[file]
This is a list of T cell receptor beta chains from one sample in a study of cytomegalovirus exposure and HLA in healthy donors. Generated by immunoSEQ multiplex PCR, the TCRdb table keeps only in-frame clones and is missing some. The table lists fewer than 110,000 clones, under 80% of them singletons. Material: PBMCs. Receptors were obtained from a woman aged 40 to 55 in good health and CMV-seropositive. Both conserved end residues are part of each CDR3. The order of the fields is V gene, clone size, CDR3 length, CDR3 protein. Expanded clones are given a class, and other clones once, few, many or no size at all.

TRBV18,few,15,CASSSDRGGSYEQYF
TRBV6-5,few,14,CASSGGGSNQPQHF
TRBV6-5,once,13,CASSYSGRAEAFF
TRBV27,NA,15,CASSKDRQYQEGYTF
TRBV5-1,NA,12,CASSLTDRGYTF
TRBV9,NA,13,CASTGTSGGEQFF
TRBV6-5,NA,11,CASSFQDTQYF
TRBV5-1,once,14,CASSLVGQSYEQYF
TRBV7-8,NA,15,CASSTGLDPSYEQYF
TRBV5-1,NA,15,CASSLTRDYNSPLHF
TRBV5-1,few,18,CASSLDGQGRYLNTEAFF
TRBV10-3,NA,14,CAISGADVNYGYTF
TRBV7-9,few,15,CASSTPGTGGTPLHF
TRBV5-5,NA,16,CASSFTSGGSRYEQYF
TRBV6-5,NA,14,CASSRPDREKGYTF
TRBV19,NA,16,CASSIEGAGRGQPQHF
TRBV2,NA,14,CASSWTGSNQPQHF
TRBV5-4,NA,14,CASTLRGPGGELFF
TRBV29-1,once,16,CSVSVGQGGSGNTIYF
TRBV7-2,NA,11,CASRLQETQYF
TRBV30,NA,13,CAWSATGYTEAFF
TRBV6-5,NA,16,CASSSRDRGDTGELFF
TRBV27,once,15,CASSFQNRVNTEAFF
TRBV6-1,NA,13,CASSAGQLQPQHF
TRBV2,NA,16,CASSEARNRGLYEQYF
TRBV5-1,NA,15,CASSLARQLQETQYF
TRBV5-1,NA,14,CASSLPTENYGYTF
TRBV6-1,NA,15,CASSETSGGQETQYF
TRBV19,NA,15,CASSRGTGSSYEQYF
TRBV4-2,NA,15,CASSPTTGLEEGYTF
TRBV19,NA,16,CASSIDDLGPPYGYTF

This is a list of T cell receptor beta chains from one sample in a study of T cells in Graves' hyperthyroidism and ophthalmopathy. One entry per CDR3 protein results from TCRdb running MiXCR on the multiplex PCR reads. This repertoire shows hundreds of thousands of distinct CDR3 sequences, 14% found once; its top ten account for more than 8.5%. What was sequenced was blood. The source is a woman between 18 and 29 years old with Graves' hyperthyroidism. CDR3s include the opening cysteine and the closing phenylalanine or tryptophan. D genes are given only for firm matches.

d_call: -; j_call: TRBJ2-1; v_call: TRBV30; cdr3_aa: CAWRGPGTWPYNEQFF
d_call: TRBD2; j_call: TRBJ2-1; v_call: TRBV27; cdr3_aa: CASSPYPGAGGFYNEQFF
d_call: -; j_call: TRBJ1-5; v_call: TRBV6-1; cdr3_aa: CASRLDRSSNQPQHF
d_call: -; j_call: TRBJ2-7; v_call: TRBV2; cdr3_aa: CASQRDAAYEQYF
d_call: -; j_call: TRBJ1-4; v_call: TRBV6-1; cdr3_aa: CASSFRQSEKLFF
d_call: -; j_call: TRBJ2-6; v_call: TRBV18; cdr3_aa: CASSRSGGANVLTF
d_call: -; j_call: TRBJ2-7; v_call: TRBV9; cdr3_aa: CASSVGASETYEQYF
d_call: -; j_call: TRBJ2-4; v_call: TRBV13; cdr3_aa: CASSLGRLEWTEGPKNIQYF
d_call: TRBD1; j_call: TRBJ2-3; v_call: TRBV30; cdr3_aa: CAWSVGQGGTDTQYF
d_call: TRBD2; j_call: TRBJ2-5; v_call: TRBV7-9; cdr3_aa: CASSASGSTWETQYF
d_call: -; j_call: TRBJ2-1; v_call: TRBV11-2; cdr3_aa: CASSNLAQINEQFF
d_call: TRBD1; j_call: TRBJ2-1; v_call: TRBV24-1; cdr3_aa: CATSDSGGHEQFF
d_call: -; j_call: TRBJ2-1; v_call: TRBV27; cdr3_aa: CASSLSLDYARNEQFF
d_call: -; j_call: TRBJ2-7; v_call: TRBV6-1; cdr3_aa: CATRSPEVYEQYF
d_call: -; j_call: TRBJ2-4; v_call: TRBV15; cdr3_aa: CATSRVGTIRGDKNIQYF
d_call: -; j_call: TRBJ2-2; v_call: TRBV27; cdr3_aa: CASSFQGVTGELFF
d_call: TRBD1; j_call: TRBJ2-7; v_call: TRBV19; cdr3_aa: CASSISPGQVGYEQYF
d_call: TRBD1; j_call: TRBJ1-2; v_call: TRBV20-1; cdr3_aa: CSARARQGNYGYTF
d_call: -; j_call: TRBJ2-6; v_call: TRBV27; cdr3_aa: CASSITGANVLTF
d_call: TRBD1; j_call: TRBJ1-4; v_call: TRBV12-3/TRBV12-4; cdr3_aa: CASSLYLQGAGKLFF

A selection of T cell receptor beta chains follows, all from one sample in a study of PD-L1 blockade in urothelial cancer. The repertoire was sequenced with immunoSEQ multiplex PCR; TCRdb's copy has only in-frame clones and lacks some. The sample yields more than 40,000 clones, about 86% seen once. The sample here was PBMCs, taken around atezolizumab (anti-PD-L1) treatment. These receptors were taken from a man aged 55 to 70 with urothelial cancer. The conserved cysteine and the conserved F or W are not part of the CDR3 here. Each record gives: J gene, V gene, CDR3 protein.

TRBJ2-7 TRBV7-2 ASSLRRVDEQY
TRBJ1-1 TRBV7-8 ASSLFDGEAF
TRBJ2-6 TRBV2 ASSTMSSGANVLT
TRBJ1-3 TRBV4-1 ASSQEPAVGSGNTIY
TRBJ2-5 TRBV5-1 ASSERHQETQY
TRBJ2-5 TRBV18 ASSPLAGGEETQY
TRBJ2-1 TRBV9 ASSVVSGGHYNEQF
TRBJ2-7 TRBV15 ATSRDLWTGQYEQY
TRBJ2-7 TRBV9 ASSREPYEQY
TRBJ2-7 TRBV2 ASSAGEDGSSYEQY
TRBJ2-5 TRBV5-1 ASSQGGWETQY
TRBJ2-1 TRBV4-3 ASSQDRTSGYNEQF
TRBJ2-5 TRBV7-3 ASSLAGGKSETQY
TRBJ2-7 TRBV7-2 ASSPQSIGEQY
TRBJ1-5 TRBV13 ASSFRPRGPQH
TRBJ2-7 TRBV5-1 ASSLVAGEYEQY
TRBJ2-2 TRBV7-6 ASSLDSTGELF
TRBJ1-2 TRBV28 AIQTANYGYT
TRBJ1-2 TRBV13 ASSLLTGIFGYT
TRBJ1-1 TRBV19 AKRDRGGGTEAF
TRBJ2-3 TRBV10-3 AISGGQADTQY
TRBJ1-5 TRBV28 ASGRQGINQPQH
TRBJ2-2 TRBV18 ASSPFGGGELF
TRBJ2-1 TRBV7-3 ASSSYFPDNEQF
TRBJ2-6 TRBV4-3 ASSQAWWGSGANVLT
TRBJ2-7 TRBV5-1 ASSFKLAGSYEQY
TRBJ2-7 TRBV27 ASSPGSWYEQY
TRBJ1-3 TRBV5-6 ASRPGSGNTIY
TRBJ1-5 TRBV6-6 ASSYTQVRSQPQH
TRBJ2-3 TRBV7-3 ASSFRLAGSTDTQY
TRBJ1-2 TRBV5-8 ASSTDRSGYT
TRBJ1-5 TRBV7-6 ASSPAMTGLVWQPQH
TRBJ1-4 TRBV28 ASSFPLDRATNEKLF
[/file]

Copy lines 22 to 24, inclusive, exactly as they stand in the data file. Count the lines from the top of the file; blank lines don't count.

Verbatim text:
TRBV30,NA,13,CAWSATGYTEAFF
TRBV6-5,NA,16,CASSSRDRGDTGELFF
TRBV27,once,15,CASSFQNRVNTEAFF